Life at № 42 by E.M. Coutinho
Or is it goats? Worry not, this isn’t a depressing post! I’m actually feeling very well. But this is a haphazard post which basically goes nowhere, so be warned.
I’ve been reading. And reading and reading, and reading. Of the mind, of art, of the mind, of art. The story of the Jesuit artists who ended up painting in the Chinese court in the 18th century is amazing. The horse above is by one of them. I also have a sudden interest in early pewter-ware. Pewter was so important historically, part of so many apsects of daily life in the past – and is now barely part of our consciousness.
I’ve reached the middle of Dr. Gabor Maté’s Realm of Hungry Ghosts. I love it. I’ve been negotiating what he says with how society works, and how we’re taught to see the world. Juxtaposing what he says with Ruth Benedict’s interpretation of the Guilt, Shame, Fear spectrums that organise different cultures. The thing is, when we take one step back, the spinal cord of those systems is essentially blame. The assignation of responsibility. Blame is a great tool for simplification. It’s easy and accessible. Dr. Maté essentially proposes a completely different way of assigning responsibility. It makes you wonder how fair (or unfair) we are in judging people. Including, and perhaps most of all, how we judge ourselves (I’m speaking for me).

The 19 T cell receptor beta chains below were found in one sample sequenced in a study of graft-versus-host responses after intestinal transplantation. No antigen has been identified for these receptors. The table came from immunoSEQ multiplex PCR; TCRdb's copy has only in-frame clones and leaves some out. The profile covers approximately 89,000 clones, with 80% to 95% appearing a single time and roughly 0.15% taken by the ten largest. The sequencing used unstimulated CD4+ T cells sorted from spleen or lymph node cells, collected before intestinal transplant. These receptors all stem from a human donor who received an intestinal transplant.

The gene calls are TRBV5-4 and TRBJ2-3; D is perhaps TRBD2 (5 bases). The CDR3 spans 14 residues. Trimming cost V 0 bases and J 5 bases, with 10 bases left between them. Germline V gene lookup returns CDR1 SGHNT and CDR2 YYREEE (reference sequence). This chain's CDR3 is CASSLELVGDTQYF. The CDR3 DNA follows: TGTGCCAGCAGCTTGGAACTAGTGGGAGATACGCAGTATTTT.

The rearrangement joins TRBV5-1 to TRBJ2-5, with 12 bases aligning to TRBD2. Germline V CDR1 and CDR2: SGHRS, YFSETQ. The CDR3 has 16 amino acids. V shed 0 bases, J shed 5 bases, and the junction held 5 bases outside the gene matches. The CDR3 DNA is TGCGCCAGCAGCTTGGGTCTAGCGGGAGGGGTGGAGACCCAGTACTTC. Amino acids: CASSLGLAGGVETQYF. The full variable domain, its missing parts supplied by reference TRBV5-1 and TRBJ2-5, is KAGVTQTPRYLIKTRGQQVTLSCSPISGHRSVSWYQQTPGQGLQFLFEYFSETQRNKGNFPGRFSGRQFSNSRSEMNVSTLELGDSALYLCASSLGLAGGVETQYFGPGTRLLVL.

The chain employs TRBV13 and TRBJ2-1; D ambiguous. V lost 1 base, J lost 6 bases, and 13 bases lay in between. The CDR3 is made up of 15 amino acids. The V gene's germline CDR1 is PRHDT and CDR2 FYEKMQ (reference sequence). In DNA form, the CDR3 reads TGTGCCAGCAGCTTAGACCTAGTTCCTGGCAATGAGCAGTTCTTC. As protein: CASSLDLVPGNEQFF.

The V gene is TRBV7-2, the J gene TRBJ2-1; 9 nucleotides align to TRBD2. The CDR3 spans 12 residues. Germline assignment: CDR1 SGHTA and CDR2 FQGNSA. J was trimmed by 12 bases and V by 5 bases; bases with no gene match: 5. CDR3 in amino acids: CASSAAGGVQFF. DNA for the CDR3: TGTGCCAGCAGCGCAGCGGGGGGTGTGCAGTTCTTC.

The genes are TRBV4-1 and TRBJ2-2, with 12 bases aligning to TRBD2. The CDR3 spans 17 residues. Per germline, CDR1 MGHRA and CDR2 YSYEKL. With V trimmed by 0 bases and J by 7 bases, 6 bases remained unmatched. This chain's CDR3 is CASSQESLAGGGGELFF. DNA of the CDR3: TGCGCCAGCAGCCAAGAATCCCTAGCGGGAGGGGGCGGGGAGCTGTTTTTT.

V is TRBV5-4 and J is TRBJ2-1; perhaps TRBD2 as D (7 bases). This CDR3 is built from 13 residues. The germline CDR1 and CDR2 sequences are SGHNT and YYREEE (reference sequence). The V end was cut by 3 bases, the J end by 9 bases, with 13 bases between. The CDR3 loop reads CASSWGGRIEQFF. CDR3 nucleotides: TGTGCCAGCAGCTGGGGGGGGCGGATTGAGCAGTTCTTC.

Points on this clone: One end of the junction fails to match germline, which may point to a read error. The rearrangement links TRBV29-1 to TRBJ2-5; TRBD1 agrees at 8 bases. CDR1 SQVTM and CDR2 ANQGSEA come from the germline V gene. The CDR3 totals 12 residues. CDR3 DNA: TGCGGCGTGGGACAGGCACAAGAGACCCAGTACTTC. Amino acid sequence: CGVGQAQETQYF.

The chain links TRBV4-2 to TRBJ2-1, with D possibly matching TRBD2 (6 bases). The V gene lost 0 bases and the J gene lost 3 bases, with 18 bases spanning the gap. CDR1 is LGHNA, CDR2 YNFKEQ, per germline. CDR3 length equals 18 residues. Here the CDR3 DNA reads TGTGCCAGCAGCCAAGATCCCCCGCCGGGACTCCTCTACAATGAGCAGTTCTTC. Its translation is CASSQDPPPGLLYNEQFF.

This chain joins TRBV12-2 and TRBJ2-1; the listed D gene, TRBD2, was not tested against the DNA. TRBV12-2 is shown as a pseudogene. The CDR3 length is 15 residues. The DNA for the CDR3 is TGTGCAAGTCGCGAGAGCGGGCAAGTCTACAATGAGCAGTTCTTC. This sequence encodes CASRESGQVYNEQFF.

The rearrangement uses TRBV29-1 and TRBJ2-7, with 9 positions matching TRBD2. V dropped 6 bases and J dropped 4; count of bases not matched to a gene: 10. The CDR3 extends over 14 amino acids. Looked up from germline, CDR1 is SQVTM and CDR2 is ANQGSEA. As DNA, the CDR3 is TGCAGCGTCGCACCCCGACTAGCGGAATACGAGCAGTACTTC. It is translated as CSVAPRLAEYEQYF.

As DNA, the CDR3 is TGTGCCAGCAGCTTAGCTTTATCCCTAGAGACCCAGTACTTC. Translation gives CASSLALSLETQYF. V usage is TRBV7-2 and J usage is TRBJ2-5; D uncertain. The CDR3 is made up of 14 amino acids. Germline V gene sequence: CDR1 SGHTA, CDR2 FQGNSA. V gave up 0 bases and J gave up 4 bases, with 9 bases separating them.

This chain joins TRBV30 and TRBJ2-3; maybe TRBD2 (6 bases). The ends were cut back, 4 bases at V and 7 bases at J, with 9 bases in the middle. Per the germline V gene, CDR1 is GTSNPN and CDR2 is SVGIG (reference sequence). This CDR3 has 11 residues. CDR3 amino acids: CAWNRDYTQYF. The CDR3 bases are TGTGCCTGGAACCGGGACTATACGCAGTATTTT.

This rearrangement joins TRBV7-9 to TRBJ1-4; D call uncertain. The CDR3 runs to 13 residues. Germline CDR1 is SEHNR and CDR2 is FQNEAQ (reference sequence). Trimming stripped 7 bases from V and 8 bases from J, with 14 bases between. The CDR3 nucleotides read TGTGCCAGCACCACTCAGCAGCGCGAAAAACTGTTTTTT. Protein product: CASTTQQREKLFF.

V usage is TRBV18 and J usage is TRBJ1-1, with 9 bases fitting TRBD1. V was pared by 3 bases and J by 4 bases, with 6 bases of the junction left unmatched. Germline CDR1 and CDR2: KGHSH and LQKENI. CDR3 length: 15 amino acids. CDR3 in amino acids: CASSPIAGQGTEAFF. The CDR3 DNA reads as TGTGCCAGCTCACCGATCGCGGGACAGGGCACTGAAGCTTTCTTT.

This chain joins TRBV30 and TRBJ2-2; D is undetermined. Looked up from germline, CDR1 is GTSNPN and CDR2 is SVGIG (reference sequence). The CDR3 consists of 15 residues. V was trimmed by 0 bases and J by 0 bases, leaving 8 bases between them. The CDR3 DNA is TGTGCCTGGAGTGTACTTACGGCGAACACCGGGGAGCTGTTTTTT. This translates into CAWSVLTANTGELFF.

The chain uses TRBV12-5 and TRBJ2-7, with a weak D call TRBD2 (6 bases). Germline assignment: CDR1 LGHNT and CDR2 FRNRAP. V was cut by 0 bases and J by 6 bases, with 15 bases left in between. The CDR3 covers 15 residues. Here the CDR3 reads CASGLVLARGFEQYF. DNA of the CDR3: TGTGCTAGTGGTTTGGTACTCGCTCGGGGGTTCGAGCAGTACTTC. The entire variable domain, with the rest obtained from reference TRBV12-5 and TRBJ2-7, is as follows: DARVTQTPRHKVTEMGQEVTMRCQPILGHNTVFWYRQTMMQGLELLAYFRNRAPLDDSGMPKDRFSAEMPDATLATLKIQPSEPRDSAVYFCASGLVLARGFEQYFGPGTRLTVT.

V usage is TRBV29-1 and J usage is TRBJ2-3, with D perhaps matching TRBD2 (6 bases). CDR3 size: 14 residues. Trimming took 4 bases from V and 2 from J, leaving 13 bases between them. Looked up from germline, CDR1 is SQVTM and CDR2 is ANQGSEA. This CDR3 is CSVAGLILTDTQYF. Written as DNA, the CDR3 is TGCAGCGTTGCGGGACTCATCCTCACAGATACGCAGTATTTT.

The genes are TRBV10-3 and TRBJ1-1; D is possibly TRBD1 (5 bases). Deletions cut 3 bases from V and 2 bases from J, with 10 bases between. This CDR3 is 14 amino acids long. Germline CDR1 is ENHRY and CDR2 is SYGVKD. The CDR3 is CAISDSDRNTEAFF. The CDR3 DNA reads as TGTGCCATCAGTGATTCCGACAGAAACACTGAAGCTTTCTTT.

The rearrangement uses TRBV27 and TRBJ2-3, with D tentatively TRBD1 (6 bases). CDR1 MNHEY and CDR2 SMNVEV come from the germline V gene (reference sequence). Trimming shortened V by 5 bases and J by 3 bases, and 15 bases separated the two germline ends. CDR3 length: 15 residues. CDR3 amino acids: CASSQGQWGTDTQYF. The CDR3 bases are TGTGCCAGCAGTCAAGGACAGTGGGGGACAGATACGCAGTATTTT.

After Sarah Porter died last year, I decided I needed to get my head in order. To find some way of not being – well, my first therapist once asked me to describe what it felt like to be me. I told her to imagine a very big truck, like an 18 wheeler, going down a narrow winding mountain road – with no brakes. That’s what it feels like to be in my head. All the time. Ever since I can remember. It’s exhausting.
It’s mostly analysis. Information goes on to grids. Positive, negative, neutral – subsections for safe, danger – repeat/avoid – review, improve. Huge focus on editing, as in how to improve. Correct all past behaviour. Again and again and again. Examine possible and plausible outcomes. Shampoo, massage, rinse, repeat.
I’m trying to make this stop – hence the reading. Going over old CBT notes, and some great texts by Richard Carlson (which seem incredibly simplistic but actually make a lot of sense). What he proposes is essentially CBT at home and by one’s self.
It’s been cold, but by the fire in the Zuber room it’s quite nice. We’ve watched all the Oscar movies, liked some, loved none.
In the realm of hungry hunger – I recently tried my hand at pumpkin kibbeh. Sublime!
And I leave you with Gabor Maté: